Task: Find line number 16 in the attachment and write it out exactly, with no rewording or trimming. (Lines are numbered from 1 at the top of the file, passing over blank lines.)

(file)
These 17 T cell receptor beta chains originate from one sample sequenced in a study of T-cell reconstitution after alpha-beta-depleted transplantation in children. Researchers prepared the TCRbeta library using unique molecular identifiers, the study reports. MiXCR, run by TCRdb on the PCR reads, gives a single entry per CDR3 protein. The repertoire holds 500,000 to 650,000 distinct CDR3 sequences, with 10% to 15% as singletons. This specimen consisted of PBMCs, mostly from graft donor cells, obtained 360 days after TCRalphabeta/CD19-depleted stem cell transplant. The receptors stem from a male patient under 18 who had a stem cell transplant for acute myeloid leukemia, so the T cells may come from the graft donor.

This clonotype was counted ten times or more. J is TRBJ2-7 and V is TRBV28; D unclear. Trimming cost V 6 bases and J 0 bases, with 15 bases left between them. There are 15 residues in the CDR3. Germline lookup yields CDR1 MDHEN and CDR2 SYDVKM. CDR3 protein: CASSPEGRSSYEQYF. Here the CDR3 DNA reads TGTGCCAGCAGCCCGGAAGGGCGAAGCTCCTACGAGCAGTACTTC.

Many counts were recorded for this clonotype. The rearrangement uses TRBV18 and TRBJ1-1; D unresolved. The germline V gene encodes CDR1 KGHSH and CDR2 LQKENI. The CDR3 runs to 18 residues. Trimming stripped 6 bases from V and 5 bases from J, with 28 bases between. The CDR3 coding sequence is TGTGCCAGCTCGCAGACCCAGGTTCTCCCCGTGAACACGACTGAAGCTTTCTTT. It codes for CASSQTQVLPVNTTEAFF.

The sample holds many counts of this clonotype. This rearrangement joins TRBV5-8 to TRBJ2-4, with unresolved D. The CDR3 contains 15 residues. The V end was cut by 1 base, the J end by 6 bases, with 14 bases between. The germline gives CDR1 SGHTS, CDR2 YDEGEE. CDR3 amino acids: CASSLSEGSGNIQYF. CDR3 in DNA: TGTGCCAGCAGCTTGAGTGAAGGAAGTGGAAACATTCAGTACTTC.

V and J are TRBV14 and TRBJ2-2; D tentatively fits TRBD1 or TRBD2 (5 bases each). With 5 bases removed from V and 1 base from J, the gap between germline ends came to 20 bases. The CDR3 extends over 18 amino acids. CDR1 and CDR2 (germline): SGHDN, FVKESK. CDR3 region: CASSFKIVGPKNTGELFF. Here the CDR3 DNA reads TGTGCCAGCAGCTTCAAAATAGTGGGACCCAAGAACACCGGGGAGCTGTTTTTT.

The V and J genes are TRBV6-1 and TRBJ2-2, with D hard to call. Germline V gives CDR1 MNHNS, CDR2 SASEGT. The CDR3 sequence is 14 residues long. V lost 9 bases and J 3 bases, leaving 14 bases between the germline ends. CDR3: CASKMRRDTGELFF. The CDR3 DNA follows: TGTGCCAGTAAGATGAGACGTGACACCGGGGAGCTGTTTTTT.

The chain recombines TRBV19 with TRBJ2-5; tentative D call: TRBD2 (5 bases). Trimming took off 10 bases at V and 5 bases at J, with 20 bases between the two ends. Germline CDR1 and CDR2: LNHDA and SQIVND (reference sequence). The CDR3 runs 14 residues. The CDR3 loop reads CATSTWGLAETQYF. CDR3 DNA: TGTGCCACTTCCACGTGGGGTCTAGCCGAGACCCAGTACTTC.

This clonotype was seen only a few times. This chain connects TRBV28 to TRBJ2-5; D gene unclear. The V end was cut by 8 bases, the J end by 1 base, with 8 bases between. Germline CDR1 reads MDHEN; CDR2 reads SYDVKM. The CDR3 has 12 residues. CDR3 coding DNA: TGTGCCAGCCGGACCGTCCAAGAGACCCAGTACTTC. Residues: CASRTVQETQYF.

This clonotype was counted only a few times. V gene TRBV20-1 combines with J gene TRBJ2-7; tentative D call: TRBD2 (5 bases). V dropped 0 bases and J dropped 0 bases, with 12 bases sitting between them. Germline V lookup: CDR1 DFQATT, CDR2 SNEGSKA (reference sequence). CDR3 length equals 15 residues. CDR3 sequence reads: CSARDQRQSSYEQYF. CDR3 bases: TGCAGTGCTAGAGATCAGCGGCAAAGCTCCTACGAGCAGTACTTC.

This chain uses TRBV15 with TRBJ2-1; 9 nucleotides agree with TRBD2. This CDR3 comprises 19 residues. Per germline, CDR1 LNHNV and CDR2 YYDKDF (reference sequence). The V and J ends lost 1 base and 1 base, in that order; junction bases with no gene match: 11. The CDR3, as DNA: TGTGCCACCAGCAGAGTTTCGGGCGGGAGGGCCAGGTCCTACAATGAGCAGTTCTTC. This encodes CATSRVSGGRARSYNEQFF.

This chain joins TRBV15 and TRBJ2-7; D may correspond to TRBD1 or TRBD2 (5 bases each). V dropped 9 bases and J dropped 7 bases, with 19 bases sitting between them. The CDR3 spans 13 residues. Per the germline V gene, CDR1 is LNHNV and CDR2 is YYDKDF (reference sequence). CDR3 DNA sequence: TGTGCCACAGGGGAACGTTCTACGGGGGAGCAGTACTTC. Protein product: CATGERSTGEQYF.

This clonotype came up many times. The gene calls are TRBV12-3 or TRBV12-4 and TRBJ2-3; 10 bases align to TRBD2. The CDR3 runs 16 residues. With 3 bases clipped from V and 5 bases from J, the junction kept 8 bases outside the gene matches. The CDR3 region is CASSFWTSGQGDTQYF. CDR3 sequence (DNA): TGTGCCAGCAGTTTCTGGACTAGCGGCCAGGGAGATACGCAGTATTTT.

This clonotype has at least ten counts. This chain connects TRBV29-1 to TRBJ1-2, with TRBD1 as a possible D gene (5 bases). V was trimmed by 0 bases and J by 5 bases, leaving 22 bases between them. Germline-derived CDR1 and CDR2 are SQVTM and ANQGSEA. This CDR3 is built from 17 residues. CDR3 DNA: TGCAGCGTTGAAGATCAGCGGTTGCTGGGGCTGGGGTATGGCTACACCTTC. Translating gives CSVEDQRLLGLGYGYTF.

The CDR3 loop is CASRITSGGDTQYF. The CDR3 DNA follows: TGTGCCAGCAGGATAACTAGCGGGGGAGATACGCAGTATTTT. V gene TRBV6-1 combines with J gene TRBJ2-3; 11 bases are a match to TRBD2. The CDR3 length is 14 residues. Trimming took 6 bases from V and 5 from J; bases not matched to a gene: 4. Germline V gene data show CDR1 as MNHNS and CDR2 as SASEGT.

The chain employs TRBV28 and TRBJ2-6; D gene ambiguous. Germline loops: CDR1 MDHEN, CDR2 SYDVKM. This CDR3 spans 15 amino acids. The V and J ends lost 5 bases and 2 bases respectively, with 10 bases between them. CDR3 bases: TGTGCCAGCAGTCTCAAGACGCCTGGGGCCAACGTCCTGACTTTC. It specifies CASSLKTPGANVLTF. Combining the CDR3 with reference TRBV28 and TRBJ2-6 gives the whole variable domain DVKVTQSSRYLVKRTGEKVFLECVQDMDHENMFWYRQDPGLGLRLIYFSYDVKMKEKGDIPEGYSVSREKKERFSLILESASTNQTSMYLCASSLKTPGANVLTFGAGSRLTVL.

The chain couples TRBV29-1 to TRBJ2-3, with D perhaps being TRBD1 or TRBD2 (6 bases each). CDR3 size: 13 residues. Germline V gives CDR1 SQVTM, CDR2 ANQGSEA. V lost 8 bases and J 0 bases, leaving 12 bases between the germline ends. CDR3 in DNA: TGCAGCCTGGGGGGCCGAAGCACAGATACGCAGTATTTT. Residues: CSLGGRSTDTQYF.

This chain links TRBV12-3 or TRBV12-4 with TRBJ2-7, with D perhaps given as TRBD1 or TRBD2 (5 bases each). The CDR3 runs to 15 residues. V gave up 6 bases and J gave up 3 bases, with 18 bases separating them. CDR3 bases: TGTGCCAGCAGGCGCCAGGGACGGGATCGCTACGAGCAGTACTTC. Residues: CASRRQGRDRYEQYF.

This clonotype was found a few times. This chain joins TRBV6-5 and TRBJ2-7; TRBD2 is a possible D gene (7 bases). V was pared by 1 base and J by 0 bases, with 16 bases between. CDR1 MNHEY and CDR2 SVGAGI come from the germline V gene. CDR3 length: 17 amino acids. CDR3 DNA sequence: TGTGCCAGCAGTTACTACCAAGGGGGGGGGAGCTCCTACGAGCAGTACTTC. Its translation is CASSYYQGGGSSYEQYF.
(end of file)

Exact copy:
The chain couples TRBV29-1 to TRBJ2-3, with D perhaps being TRBD1 or TRBD2 (6 bases each). CDR3 size: 13 residues. Germline V gives CDR1 SQVTM, CDR2 ANQGSEA. V lost 8 bases and J 0 bases, leaving 12 bases between the germline ends. CDR3 in DNA: TGCAGCCTGGGGGGCCGAAGCACAGATACGCAGTATTTT. Residues: CSLGGRSTDTQYF.